A publication of the Archaeological Institute of America
Hopi Indians of Arizona Want to Halt Paris Sale of Artifacts
Friday, April 05, 2013
PARIS, FRANCE—The U.S. State and Interior Departments are advising members the Hopi Indians of Arizona in their effort to stop the auction of 70 Katsinam, or sacred masks, next week at the Néret-Minet auction house. Katsinam, or “friends,” are owned communally and are thought to embody divine spirits. Many of the items in the sale are more than 100 years old, and may have been taken from unattended shrines, confiscated by missionaries, or even sold by individual tribe members. “Sacred items like this should not have a commercial value. The bottom line is we believe they were taken illegally,” said Leigh J. Juwanwisiwma of the Hopi Cultural Preservation Office. The government has agreements with other nations to stop the sale of their antiquities in the U.S., but the U.S. does not have reciprocal agreements to protect American artifacts abroad.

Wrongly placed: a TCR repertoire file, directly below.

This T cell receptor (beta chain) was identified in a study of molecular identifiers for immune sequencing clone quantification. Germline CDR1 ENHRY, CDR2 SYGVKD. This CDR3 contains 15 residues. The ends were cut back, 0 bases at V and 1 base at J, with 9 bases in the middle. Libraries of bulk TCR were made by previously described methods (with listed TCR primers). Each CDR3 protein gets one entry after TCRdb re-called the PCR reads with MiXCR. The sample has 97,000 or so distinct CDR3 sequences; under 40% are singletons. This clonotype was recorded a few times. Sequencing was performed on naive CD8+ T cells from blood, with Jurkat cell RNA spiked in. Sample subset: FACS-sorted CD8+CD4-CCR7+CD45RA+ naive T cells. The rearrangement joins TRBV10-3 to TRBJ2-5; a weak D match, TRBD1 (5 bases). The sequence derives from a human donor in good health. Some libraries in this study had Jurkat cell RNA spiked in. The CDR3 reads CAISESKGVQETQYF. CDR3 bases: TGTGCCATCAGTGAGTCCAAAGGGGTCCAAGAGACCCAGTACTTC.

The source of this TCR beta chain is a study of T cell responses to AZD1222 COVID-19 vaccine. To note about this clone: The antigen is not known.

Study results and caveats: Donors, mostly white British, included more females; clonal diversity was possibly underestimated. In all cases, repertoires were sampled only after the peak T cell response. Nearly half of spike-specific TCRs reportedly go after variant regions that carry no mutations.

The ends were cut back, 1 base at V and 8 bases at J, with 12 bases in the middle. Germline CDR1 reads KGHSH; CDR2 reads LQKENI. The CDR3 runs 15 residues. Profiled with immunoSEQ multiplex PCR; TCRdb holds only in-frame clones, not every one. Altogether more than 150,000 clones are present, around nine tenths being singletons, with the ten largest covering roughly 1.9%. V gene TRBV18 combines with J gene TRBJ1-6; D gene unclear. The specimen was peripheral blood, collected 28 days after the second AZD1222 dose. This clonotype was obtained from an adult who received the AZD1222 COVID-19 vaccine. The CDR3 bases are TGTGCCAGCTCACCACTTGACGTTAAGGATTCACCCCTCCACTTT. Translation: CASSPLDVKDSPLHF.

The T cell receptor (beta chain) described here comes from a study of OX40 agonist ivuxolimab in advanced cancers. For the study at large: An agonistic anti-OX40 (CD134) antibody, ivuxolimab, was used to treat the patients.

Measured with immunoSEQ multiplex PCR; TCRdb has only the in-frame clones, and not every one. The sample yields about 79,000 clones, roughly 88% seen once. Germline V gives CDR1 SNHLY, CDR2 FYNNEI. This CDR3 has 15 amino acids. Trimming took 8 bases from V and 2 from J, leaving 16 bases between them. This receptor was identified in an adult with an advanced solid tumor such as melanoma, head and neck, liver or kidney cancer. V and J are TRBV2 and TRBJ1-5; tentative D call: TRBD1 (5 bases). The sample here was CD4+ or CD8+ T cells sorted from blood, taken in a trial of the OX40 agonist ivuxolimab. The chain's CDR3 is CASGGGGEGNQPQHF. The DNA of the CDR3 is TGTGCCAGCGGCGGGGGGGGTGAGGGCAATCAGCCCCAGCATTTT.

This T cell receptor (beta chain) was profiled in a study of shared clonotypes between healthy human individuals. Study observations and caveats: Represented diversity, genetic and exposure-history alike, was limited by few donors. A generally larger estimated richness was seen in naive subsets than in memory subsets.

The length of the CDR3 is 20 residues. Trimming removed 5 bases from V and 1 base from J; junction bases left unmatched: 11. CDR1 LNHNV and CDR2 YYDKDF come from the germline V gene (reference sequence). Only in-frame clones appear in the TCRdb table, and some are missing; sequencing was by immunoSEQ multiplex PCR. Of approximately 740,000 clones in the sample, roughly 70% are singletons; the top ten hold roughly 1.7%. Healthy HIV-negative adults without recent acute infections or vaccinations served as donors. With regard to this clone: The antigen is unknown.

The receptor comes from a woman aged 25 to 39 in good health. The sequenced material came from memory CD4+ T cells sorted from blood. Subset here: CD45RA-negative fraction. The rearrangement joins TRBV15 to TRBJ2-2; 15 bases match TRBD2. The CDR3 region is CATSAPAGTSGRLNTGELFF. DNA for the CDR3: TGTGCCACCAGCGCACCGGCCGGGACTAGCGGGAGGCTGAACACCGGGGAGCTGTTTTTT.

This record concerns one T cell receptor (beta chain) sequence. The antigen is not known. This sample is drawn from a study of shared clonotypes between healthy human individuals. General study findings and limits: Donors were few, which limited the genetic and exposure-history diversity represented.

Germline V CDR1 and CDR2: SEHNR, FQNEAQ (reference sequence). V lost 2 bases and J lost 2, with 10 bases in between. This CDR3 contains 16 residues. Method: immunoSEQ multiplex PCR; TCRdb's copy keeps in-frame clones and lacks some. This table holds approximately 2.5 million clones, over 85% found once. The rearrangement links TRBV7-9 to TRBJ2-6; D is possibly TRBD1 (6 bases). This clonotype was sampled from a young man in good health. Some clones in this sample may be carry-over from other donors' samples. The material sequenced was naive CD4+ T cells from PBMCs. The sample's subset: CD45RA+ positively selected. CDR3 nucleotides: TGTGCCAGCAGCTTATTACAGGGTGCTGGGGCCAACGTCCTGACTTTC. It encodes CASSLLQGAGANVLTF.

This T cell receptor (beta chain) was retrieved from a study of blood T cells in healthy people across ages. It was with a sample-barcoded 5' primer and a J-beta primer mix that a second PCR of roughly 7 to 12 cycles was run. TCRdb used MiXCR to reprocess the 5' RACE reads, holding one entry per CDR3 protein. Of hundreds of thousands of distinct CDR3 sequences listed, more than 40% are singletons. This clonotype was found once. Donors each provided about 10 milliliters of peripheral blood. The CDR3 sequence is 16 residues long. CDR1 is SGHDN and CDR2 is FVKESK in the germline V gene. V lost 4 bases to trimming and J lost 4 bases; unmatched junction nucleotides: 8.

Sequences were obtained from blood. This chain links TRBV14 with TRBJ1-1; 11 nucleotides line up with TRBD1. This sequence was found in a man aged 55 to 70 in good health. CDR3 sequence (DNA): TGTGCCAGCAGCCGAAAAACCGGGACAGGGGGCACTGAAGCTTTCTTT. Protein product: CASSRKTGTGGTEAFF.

Alaskan shipwreck survivors, chewing tobacco in the Southwest, Hellenistic chicken farms, a Swedish bishop’s secret, and one tough Scythian
How a Viking warrior got an English sword